NBC's long-running 'Saturday Night Live' has been cancelled due to low ratings.
In March 2017, the web site The Last Line Of Defense published a fake news article reporting that long-running NBC comedy sketch show Saturday Night Live was in the midst of its lowest-rated season and would be cancelled at the end of the year:
After 40 years of successful ratings, springboarding dozens of careers of comedic brilliance to super-stardom, Saturday Night Live has fallen flat. By forgetting that it’s a comedy variety show and not a leftist propaganda outlet, the show’s writers and actors have doomed it to oblivion.
NBC released a statement this morning announcing that due to the lowest ratings of all time and the highest number of viewer complaints and general discourse from the American public, this will be the final season of Saturday Night Live:
There was no truth to this story. The Last Line Of Defense is a well-known purveyor of fake news and carries a disclaimer labeling its content as fiction:
The Resistance may include information from sources that may or may not be reliable and facts that don’t necessarily exist. All articles should be considered satirical and any and all quotes attributed to actual people complete and total baloney. Pictures that represent actual people should be considered altered and not in any way real.
In addition to the satirical origins of this story, the claim that Saturday Night Live has sunk to its lowest ratings in history during its 42 season is demonstrably false. Although Vulture noted that directly comparing the current season’s ratings for SNL to those of years past is problematic due to the fact that Nielsen’s rating mechanisms have changed since the show first aired in 1975, the comedy show has seen a viewer surge during the 2016-17 season, due in large part to the popularity of the program’s political skewerings of President Trump and his administration:
While historical comparisons using total-viewer data is a bit tricky given population growth and the advent of time-shifting technology about a decade ago, the audience surge for SNL is impressive from almost any angle.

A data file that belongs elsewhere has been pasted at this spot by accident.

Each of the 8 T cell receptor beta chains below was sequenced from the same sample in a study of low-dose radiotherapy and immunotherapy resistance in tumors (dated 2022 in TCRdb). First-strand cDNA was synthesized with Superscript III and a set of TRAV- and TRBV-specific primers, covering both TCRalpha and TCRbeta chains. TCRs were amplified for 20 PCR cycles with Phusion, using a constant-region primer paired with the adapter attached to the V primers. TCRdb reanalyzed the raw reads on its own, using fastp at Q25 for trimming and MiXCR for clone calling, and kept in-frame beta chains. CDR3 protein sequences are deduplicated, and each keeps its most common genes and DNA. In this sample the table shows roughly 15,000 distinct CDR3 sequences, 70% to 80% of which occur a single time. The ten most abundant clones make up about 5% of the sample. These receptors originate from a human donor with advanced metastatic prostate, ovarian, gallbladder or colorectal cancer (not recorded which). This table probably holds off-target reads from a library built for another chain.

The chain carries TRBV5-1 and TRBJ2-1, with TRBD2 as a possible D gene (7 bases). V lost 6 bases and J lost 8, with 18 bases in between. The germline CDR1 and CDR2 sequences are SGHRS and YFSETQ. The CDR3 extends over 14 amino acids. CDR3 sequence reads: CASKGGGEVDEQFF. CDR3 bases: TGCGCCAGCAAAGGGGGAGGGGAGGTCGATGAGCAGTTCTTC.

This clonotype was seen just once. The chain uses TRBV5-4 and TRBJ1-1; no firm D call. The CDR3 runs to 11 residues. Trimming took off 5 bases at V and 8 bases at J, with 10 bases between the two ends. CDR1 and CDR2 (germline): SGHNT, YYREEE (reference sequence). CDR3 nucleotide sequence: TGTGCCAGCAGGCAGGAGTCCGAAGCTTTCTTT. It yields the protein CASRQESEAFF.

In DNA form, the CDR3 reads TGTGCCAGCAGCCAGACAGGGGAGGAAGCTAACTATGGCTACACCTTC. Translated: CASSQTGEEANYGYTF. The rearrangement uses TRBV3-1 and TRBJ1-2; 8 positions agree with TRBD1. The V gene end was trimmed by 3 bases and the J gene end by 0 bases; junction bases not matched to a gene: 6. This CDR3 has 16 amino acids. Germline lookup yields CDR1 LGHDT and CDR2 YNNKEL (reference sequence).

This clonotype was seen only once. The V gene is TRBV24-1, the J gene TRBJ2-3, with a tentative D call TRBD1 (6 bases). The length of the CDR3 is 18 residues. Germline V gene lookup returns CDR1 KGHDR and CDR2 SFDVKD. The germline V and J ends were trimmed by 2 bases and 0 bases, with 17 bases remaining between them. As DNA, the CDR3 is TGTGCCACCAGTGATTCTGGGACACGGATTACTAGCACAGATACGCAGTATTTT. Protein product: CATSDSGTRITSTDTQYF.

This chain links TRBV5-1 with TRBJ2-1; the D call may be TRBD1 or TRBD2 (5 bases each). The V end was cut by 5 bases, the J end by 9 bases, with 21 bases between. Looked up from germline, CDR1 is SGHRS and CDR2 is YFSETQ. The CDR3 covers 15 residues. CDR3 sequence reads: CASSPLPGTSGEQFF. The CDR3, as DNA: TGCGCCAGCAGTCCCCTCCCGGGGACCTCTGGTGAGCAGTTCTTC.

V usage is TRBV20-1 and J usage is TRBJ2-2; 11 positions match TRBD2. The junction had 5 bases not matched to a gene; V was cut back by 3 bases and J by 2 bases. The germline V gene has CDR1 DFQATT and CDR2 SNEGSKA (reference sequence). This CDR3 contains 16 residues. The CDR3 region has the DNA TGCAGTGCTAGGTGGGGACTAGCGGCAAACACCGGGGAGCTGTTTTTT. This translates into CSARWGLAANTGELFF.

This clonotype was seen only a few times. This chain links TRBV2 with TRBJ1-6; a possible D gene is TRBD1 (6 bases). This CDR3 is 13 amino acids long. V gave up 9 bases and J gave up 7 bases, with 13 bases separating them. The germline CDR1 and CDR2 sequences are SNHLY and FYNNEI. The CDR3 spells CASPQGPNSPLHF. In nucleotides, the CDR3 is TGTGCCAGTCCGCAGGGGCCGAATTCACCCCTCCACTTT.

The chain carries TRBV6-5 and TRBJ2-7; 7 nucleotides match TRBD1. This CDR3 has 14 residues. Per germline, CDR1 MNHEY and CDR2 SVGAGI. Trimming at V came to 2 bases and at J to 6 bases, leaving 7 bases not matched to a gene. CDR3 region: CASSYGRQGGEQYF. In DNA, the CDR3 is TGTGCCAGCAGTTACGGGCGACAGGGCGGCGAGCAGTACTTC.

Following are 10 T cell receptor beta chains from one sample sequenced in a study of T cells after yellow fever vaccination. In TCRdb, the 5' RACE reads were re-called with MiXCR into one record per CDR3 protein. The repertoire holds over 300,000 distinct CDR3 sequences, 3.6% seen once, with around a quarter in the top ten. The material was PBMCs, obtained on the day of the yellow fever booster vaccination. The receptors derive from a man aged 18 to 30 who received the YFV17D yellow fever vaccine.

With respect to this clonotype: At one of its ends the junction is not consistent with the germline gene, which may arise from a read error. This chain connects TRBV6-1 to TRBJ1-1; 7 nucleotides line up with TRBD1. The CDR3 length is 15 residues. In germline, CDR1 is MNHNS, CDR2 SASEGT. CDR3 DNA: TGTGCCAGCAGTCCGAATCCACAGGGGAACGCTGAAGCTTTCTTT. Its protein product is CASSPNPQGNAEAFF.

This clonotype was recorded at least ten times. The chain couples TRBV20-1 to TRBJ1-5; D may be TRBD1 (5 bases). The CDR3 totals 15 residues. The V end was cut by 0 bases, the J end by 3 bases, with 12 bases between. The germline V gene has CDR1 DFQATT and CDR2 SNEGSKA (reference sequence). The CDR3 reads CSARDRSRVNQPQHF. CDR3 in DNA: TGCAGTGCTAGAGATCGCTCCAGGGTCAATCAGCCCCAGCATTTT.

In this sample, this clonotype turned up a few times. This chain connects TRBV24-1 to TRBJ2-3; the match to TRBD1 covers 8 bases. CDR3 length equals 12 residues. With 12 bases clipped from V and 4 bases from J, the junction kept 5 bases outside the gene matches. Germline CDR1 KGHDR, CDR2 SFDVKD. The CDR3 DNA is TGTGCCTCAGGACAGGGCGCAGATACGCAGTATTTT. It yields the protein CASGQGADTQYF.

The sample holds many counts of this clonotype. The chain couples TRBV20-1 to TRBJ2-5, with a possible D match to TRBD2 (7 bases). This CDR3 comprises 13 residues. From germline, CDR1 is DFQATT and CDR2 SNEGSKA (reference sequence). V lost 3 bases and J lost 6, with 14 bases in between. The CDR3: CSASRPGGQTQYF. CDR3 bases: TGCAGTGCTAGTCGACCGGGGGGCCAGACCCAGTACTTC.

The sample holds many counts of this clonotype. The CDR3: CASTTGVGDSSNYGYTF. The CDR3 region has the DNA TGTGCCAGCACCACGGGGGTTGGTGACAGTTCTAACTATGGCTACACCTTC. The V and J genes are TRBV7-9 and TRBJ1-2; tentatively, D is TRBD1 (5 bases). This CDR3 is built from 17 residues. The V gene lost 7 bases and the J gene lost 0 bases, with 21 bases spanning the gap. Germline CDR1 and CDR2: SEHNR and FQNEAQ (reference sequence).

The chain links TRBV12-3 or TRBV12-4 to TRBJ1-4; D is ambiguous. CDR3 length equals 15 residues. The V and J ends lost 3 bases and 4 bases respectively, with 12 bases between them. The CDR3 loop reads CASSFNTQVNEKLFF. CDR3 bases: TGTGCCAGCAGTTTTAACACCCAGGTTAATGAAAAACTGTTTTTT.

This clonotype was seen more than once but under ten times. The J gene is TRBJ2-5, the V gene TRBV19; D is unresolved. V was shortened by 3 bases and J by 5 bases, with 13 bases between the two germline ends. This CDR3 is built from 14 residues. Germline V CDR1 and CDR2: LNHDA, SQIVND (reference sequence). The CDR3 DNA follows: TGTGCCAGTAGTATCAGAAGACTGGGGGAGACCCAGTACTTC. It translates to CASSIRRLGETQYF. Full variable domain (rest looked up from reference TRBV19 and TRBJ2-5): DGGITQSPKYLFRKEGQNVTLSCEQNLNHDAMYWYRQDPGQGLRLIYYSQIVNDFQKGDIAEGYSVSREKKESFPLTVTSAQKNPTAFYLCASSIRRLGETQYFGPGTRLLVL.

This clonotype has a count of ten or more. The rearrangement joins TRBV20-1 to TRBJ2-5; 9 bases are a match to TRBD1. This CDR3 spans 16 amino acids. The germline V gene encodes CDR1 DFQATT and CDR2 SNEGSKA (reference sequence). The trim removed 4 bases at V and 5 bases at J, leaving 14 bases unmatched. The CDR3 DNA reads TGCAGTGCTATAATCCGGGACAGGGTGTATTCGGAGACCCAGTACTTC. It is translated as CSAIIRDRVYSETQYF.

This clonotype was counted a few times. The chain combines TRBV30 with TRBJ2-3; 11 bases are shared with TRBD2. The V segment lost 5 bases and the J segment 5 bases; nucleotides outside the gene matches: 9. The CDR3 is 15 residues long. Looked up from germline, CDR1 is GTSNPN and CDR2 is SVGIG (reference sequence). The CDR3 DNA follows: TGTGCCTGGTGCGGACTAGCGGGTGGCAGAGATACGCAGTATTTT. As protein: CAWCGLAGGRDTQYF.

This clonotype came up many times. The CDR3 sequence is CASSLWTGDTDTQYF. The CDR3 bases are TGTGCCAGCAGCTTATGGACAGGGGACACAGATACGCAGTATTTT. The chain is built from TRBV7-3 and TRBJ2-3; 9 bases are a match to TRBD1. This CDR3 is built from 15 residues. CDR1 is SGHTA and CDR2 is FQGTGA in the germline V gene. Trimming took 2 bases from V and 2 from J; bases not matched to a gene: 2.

A more precise measurement of SNL’s Trumpian surge is probably its ratings among adults under 50. This stat isn’t skewed by population growth (since it represents the percentage of the overall young-adult audience watching), and it’s also the rating used most frequently by NBC to sell advertising on the show. Including DVR replays, SNL this season is notching around a 3.5 rating in the demo, up an eye-popping 20 percent versus this point last season. Assuming these numbers hold, the show (as of last week) is on track to have its best performance among young adults since the 2007–08 season, when interest in the Democratic and Republican presidential primaries drove tune-in and boosted SNL to a 4.3 demo rating. While not quite as flashy as saying SNL is having its best season in two decades, it’s the sort of performance that’s making NBC’s ad sales force very, very happy — and no doubt making the man most responsible for the ratings spike … wait for it … very, very sad!
A Word to Our Loyal Readers
Support Snopes and make a difference for readers everywhere.
- David Mikkelson
- Doreen Marchionni
- David Emery
- Bond Huberman
- Jordan Liles
- Alex Kasprak
- Dan Evon
- Dan MacGuill
- Bethania Palma
- Liz Donaldson
- Vinny Green
- Ryan Miller
- Chris Reilly
- Chad Ort
- Elyssa Young
Most Snopes assignments begin when readers ask us, “Is this true?” Those tips launch our fact-checkers on sprints across a vast range of political, scientific, legal, historical, and visual information. We investigate as thoroughly and quickly as possible and relay what we learn. Then another question arrives, and the race starts again.
We do this work every day at no cost to you, but it is far from free to produce, and we cannot afford to slow down. To ensure Snopes endures — and grows to serve more readers — we need a different kind of tip: We need your financial support.
Support Snopes so we continue to pursue the facts — for you and anyone searching for answers.